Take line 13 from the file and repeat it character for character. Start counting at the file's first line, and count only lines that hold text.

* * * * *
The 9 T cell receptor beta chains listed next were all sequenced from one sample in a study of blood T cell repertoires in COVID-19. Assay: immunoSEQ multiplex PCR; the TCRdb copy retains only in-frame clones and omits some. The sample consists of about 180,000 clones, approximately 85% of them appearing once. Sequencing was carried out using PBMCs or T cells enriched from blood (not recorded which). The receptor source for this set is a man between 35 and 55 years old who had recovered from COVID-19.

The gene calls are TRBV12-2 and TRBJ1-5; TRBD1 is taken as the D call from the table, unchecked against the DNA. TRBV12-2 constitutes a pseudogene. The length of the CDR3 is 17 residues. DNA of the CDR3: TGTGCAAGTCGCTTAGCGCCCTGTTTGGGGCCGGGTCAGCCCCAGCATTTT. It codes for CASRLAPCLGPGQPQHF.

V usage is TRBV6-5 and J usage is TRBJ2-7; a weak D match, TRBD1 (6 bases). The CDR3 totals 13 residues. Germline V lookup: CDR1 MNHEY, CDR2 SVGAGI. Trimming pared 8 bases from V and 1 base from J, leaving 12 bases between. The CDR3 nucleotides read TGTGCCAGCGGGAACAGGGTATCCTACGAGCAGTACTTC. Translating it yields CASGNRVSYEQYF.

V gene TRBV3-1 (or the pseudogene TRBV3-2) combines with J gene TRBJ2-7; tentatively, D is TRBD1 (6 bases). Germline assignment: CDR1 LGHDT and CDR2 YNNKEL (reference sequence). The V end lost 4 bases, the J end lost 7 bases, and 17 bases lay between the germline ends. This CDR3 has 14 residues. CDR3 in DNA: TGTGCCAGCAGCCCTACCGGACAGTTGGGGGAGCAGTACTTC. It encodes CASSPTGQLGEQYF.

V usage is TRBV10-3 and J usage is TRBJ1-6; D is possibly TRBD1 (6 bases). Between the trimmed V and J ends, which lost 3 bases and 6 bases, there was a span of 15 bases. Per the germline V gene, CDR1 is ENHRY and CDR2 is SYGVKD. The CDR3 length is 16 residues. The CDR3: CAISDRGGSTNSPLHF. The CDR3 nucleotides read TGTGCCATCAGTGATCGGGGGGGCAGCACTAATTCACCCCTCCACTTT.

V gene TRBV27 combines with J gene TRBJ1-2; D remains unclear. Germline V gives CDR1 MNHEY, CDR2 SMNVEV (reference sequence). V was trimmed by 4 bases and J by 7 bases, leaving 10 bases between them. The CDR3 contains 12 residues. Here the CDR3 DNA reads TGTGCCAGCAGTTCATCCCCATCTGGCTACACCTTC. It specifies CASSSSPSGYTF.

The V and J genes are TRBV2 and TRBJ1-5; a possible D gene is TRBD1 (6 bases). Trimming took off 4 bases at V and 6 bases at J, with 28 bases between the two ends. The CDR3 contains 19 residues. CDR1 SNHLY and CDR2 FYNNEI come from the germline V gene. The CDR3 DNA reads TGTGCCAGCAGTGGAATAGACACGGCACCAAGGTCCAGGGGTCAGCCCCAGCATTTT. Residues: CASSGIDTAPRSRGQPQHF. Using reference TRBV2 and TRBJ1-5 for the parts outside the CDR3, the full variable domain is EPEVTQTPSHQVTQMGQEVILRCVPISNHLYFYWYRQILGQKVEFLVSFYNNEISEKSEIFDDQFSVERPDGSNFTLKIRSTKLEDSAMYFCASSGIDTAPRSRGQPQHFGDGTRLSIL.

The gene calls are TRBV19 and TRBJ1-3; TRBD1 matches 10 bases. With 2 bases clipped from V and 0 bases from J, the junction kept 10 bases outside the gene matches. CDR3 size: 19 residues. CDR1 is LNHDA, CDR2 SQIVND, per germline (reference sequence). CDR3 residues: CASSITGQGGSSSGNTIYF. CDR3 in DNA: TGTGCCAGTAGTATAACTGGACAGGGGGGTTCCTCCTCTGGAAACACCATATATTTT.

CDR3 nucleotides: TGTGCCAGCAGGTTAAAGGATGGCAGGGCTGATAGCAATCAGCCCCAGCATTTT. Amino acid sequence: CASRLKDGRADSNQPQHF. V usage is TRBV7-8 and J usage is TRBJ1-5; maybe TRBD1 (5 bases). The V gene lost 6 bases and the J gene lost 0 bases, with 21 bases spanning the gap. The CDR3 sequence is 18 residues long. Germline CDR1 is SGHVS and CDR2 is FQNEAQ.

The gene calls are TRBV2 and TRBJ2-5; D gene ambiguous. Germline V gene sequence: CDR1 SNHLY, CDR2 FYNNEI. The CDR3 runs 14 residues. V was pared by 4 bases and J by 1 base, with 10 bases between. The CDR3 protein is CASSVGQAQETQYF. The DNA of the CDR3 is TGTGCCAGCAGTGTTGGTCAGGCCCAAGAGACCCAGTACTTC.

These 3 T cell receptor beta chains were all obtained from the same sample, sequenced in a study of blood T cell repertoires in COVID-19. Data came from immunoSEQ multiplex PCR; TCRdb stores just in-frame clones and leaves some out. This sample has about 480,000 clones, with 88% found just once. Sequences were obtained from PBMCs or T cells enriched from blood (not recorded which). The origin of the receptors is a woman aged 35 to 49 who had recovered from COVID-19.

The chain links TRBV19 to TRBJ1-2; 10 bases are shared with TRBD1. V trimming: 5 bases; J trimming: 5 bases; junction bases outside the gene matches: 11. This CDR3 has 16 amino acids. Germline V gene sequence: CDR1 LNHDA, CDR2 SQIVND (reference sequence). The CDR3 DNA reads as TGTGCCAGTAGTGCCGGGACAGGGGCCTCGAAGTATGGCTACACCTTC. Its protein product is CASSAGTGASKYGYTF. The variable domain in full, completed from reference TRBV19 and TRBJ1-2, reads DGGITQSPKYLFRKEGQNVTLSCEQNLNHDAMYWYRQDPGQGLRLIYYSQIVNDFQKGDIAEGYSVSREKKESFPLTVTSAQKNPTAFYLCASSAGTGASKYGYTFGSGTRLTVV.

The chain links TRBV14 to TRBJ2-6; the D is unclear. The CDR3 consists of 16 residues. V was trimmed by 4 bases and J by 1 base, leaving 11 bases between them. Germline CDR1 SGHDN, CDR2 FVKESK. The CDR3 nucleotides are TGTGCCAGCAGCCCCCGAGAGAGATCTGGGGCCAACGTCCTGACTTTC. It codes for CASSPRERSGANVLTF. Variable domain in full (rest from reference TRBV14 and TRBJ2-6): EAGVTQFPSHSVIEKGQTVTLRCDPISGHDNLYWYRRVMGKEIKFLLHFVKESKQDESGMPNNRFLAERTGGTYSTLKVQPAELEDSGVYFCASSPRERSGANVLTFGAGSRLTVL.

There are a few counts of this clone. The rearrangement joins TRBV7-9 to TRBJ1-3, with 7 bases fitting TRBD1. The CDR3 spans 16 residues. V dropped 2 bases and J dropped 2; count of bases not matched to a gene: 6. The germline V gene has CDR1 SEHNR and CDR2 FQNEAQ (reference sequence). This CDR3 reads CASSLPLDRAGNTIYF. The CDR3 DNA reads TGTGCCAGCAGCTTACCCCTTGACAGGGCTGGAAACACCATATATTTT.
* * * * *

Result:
The chain links TRBV14 to TRBJ2-6; the D is unclear. The CDR3 consists of 16 residues. V was trimmed by 4 bases and J by 1 base, leaving 11 bases between them. Germline CDR1 SGHDN, CDR2 FVKESK. The CDR3 nucleotides are TGTGCCAGCAGCCCCCGAGAGAGATCTGGGGCCAACGTCCTGACTTTC. It codes for CASSPRERSGANVLTF. Variable domain in full (rest from reference TRBV14 and TRBJ2-6): EAGVTQFPSHSVIEKGQTVTLRCDPISGHDNLYWYRRVMGKEIKFLLHFVKESKQDESGMPNNRFLAERTGGTYSTLKVQPAELEDSGVYFCASSPRERSGANVLTFGAGSRLTVL.